Trading at $23.69 as of Feb. 10, 2003

Something special is growing on the shore of Lake Erie in Sandusky, Ohio. Cedar Point is erecting the world's largest roller coaster, and if you haven't heard of Top Thrill Dragster yet -- you will. Topping off at a stunning 420 feet and maxing out at 120 miles per hour, it will be the next trend-setting record breaker at the 16-coaster amusement park this summer.

The park is owned and operated by Cedar Fair(NYSE: FUN). The limited partnership runs a half-dozen thrill havens and five water parks all over the country. More importantly, it knows exactly what it's doing. While Disney(NYSE: DIS) and Six Flags(NYSE: PKS) reported slower clicking at the turnstiles last year, Cedar Fair grew its attendance by 4% to 12.4 million guests.

While you might have a hard time convincing a risk-averse family friend to join you on Top Thrill Dragster, the same fear of steep ascents and near freefall descents does not apply to this conservative investor's approach when it comes to the partnership units themselves.

The company closed out 2002 with an 11% improvement in cash flow on a 5% uptick in revenue. Recession? Bah! It may not amount to much, but that's what Cedar Fair is: a smooth kiddie ride with an all-weather canopy in this wild roller coaster of a market we're in. It's white knuckles, not white hairs.

It is looking for a similar 3% to 5% top-line gain this year. Along with tighter cost controls, improved margins will mean higher earnings in 2003 and that ultimately translates into even more money being distributed to its investors.

Cedar Fair's tax-advantaged structure allows for a meaty dividend. With a juicy 7.3% yield, the units have held up well in bear markets and appreciated comfortably in merrier times. With the distributions reinvested, Cedar Fair has produced a compound annual rate of return of 19% since its 1987 market debut. You could have taken on a whole lot more risk to achieve that kind of return, but why?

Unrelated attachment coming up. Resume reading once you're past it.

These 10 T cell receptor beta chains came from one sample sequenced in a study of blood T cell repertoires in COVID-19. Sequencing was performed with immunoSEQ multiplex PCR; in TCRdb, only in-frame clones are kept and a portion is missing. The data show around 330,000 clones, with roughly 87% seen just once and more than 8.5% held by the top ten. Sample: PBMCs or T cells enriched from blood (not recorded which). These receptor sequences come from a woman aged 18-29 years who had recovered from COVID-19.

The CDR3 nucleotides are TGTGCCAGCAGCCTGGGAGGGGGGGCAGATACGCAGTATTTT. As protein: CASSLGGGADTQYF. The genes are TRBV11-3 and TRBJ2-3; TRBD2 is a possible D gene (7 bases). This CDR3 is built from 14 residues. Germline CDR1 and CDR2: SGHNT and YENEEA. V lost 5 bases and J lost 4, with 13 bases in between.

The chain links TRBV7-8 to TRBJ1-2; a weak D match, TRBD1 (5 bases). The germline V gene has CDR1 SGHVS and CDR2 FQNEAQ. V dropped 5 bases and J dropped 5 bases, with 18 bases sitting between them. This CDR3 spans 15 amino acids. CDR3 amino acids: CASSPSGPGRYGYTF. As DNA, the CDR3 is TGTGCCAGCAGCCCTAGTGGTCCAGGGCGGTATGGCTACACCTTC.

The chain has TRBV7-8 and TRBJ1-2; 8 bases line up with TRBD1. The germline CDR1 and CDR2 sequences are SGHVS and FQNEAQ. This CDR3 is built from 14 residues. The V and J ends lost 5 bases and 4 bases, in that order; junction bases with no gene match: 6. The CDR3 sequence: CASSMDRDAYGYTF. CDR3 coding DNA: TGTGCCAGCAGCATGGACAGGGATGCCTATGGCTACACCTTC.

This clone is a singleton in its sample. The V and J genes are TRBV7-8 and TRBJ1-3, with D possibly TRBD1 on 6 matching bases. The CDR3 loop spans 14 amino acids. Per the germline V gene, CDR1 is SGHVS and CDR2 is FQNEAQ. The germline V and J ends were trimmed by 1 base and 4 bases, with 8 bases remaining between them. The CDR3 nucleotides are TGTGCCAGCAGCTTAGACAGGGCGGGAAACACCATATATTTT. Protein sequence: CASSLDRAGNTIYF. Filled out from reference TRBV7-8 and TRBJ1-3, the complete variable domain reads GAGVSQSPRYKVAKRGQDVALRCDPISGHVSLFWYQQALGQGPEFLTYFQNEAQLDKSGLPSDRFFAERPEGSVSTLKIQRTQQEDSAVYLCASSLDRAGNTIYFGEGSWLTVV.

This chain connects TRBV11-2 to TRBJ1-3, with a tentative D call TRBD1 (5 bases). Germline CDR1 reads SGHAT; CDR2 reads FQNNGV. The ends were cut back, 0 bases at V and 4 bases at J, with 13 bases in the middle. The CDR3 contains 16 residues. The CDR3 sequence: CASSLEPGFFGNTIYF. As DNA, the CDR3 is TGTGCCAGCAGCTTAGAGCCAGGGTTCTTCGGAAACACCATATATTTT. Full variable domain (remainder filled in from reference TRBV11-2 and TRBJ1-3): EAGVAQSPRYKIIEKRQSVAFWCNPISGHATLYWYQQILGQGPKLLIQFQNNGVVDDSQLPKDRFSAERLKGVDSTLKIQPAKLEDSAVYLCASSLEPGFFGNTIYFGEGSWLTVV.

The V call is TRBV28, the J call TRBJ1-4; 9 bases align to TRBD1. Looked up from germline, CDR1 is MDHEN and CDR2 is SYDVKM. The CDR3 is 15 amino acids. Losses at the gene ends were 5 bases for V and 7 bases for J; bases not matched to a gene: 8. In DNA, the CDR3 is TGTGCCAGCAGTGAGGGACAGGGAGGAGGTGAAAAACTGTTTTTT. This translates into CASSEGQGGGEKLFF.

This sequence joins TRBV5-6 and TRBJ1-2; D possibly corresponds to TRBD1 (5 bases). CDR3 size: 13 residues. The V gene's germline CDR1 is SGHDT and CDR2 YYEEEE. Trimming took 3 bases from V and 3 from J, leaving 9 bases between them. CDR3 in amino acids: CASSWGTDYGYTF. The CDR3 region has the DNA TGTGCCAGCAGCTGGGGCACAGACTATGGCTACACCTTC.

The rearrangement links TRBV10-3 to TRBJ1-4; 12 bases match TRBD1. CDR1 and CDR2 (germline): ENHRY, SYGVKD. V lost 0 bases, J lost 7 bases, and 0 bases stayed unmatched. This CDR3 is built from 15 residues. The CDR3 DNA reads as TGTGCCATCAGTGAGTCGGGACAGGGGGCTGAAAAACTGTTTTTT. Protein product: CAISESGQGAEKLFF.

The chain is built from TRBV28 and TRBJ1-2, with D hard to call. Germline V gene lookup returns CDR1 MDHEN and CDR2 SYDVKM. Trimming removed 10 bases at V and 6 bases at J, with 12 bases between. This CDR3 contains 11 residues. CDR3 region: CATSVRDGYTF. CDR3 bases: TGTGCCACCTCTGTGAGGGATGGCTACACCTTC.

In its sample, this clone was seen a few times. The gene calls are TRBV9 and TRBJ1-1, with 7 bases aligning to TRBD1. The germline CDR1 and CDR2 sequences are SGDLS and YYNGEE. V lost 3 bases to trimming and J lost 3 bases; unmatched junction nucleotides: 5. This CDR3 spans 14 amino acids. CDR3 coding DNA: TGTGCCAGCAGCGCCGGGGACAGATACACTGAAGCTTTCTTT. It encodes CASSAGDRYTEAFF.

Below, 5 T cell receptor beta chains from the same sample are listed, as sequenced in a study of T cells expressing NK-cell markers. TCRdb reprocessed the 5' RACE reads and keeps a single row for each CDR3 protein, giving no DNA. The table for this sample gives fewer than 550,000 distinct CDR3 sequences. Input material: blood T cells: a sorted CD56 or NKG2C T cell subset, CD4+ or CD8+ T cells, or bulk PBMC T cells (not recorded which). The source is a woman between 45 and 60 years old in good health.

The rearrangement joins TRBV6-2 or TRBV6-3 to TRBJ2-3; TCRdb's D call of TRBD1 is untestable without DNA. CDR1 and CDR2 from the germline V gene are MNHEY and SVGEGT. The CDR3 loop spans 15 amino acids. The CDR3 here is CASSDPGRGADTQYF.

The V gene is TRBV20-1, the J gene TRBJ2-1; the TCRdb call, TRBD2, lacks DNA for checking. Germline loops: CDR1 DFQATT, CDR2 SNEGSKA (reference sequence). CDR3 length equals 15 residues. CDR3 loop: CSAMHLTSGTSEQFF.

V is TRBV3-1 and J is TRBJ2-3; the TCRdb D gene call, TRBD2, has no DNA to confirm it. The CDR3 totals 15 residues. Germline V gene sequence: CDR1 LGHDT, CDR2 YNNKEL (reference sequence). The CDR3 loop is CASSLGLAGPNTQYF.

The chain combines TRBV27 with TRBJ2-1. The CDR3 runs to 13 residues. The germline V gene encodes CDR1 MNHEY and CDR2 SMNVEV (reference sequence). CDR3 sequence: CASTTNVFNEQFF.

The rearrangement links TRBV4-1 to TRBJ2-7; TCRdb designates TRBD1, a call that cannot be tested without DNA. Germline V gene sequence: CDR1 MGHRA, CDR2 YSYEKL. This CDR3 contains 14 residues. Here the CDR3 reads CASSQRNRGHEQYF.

Cedar Point is special. I drove my family there in 1997 -- and we live 1300 miles away in Florida. Like so many others, we were smitten right away. It was a case of love at first ride. We went back in 2001 to conquer the awesome Millennium Force. We'll be back in 2004, hitting the company's Knott's Berry Farm in California as well. Count on it.

I can understand if you don't have the same kind of passion for thrill rides as my family. We're members of American Coaster Enthusiasts, and my nine-year-old son will be the first to brag about having ridden nearly 80 different coasters over the years. Our summer treks revolve less around visiting relatives and scenic vistas than deciding which steel or wooden beasts we hope to vanquish. We're a Travel Channel reality series waiting to happen. We were born to ride.

But that's the point with Cedar Fair. The company with the wildest rides is actually behind one of the tamest of investments. Move my love and my money elsewhere? I'd rather Knott. Get the Point?

Rick Aristotle Munarriz really does love his coasters. And, yes, he really does own some Cedar Fair units. Rick's stock holdings can be viewed online, as can the Fool's disclosure policy.

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